• In the Sanskrit language (from North India), Samarkand means “place of meeting” or “place where we meet” because of its function as a commercial crossroads. This city is full of praising nicknames such as “the magnificent”, “mirror of the world”, “garden of the soul” or even “jewel of Islam”.
  • The oldest parts of the city of Samarkand rest on the hill of Afrasiyab, near the Bibi-Khanym Mosque (they were destroyed by the Mongols at the beginning of the 13th century). A hundred elephants brought back from India participated in the construction of the mosque, the most beautiful in the Islamic world at the time.
  • The Shah-i-Zinda necropolis is an important pilgrimage site in Asia because it rests on the site of the tomb of Kusam ibn Abbas, cousin of the Prophet Muhammad (died as a martyr in the 7th century).
  • The Ulugh Beg Madrasah was one of the most prominent universities in the Islamic world in the 15th century (in addition to religious programs, mathematics and astronomy were taught there).
  • The Gur-e-Amir mausoleum is said to have inspired the plans and architecture of the Taj Mahal (India). Originally, this funeral monument was not intended to accommodate the late body of Tamerlane but that of his favourite grandson, Muhammad Sultan, who died suddenly at the age of 19.
  • Tamerlane is considered the founding father of the Uzbek nation. In Persian, this name can be translated by “Timur the Lame” (he injured his legs during a battle). This conquering chief had used to enslave the defeated populations and to behead the heads of enemy troops to erect them as a war trophy. His military campaigns have led him to invade numerous territories including part of present-day Russia, India, Iran as well as a large area of the Middle East (his empire extended from India to the Mediterranean). He notably fought the Golden Horde, a Turko-Mongol Empire made up of several principalities led by Khans and inherited the conquests of Genghis Khan.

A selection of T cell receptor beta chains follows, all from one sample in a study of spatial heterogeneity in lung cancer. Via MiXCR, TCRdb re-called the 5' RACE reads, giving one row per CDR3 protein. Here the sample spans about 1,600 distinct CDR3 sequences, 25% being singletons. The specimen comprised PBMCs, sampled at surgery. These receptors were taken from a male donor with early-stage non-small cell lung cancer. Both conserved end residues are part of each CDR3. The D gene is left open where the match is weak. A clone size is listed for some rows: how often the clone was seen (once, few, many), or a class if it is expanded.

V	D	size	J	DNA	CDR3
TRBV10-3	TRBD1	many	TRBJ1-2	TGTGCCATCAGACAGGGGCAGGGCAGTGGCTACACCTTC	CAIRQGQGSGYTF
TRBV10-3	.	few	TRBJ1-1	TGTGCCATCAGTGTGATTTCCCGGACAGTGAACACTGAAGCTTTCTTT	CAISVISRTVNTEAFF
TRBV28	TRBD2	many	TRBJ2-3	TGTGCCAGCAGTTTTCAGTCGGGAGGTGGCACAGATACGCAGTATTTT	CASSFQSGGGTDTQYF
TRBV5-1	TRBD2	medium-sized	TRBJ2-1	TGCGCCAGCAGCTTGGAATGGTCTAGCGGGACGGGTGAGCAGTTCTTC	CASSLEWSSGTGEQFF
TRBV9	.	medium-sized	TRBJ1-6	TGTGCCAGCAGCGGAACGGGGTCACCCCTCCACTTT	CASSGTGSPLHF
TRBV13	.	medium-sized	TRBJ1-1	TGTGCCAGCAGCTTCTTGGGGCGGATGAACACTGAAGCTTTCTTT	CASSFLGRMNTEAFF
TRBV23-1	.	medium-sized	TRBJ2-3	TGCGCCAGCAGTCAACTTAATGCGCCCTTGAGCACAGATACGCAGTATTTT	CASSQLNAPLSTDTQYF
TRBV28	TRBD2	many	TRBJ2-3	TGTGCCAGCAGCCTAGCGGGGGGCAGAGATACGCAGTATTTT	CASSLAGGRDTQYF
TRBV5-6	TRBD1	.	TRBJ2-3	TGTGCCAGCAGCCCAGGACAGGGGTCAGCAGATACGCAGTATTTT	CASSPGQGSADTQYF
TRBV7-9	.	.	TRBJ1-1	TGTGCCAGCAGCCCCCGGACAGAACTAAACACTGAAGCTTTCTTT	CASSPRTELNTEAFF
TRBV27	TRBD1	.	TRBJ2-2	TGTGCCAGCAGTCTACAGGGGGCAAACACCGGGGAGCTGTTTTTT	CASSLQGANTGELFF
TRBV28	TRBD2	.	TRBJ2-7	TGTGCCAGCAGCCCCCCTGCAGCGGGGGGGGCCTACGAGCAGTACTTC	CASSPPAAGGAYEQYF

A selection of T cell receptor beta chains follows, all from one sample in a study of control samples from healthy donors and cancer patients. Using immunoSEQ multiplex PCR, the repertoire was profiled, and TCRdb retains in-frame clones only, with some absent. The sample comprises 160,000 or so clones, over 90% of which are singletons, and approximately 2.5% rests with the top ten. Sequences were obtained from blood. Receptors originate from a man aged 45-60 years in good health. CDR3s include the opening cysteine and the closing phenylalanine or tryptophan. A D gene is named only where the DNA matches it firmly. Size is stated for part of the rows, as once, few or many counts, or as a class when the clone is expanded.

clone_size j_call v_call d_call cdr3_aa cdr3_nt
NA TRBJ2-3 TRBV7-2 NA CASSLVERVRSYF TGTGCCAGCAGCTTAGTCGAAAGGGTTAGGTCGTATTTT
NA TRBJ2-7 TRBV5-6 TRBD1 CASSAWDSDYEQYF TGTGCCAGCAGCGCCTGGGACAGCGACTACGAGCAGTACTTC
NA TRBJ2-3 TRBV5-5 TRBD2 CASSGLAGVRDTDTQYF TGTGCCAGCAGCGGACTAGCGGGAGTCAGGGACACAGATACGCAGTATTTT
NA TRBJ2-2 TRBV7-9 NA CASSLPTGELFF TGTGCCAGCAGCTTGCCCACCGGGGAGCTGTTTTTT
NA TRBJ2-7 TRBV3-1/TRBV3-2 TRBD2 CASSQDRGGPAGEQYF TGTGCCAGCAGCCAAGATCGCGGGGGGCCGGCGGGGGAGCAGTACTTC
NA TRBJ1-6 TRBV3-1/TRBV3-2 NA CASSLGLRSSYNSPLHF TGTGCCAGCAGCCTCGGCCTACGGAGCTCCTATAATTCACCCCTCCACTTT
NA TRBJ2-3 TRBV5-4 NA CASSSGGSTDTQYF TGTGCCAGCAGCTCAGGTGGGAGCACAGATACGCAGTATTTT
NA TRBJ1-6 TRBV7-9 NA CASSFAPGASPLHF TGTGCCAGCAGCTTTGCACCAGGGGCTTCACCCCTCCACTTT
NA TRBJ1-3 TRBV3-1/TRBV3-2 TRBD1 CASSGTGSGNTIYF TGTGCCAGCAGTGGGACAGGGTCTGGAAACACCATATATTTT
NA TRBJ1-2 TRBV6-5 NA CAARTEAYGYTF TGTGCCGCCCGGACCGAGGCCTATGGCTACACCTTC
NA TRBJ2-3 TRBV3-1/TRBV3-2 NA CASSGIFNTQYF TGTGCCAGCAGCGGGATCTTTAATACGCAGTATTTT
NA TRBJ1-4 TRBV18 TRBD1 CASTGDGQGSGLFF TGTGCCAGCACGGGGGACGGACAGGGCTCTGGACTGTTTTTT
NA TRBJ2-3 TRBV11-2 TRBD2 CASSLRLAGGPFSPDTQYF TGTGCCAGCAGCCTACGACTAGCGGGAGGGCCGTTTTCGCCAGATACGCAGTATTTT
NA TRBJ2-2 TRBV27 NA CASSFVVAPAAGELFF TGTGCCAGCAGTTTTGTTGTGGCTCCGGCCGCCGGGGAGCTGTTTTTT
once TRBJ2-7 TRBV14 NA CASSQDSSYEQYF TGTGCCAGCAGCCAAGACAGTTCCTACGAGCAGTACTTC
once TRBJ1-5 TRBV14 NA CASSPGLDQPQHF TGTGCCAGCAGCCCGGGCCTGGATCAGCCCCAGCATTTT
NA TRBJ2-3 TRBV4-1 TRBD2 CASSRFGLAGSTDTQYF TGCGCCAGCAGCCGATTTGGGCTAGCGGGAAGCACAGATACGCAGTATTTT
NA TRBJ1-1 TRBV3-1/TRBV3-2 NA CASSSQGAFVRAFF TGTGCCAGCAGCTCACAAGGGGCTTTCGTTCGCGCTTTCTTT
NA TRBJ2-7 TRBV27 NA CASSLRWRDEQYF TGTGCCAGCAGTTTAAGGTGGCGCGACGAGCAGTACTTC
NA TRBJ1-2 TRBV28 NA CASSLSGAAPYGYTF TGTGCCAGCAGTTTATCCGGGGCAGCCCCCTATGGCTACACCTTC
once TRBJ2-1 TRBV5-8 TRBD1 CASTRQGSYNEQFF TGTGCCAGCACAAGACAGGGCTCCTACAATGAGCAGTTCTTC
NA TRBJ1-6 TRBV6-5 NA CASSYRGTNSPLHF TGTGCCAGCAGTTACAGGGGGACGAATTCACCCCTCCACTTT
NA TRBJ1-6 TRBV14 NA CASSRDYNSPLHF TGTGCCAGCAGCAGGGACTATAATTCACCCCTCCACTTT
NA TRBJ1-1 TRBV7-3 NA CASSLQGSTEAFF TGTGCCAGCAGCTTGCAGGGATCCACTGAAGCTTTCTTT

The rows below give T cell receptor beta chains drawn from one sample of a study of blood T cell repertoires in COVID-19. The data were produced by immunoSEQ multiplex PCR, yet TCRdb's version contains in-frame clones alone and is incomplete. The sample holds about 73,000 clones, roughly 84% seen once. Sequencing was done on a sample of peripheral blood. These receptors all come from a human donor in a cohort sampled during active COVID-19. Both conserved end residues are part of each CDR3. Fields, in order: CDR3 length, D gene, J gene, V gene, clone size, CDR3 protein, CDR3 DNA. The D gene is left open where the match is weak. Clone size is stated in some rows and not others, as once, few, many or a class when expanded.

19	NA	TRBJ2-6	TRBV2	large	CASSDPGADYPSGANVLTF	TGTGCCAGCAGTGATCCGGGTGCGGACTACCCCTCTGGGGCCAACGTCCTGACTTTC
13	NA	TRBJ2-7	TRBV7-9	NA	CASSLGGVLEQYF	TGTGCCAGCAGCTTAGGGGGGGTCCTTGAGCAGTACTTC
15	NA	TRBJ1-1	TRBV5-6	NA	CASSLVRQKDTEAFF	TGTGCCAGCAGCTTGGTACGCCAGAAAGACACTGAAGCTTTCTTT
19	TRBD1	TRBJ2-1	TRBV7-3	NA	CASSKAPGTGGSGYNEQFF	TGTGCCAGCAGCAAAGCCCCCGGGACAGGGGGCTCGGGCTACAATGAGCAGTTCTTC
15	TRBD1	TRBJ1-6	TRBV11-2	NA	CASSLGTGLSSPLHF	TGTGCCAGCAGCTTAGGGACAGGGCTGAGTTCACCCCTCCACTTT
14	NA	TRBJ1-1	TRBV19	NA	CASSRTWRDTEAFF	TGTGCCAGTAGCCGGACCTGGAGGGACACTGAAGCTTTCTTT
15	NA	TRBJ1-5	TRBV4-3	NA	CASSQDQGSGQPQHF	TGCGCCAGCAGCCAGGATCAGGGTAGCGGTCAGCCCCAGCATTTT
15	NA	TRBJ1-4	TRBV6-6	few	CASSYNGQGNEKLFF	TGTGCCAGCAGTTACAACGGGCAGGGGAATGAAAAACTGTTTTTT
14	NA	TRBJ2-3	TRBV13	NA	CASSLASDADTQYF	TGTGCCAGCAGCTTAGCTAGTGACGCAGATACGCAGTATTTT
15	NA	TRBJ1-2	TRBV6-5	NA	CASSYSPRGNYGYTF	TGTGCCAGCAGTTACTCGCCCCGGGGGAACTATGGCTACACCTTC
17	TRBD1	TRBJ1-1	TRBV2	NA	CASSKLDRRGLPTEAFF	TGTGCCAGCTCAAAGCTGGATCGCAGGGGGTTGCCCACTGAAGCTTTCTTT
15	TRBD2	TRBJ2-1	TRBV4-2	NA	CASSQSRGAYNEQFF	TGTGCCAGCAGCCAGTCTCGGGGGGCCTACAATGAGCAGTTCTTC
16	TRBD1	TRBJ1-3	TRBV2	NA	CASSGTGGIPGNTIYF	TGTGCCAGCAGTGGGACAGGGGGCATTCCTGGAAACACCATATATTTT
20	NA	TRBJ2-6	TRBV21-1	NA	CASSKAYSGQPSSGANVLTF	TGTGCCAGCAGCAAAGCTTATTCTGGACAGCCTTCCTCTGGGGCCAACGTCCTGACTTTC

• According to a Mongolian book published in the 13th century (“The Secret History of the Mongols”), Tamerlane has Turkish-Mongolese origins and kinship ties with a nomadic tribe from which Genghis Khan (the Barlas) may also originate.
  • It was on the death of Tamerlane’s grandson, Ulugh Beg (Mirza Muhammad Taraghay) in 1449, that Samarkand began to decline in favour of the city of Herat in Afghanistan (which became the new capital of the Timurids). Sultan Ulugh Beg was killed by his eldest son Abd-al-Latif (himself will be murdered a year later by a relative of his father who had promised to take revenge).
  • At the end of the 19th century, the Samarkand region was conquered by the Russian Empire led by Alexander II. It was integrated into Turkestan which included Kyrgyzstan, Uzbekistan and Turkmenistan as well as part of Kazakhstan.
  • Under Soviet occupation, the historic monuments of the Registan suffered heavy damage and the city’s urban plans were radically transformed (traditional wooden houses were replaced by large buildings and then wide aisles).
  • Uzbekistan gained its independence in 1991 and the city of Samarkand was placed on the World Heritage Sites by Unesco 10 years later.
  • To promote the development of tourism, Uzbekistan has decided to abolish visas for citizens of 45 countries worldwide (including a large majority of European countries).
  • Near the Registan, the Afrasiyab Museum in Samarkand allows visitors to plunge back into the history of the founding of the legendary city.
  • Complete your visit to the country by discovering the cultural and historical richness of the Uzbek city of Bukhara, which was also part of the Silk Road (count 4 hours of driving by car or 2 hours of travelling by train).
  • Another alternative may be to go to the home town of Tamerlane, Shahrisabz, south of Samarkand (2 hours of transport).

Where to eat

  • Besh Chinor
    (typical restaurant)
  • Karim Bek
    (melting skewers)
  • Oasis Garden
    (pleasant setting)

Where to go out

  • Regional Studies Museum
    (captivating visit)
  • Konigil Meros
    (millennial know-how)
  • State Museum of Culture History...
    (priceless pieces)

Where to sleep

  • Irgashev's Guest House
    (welcoming guest house)
  • Jahongir Bed and Breakfast
    (close to the Registan)
  • Platan
    (spacious and well-equipped)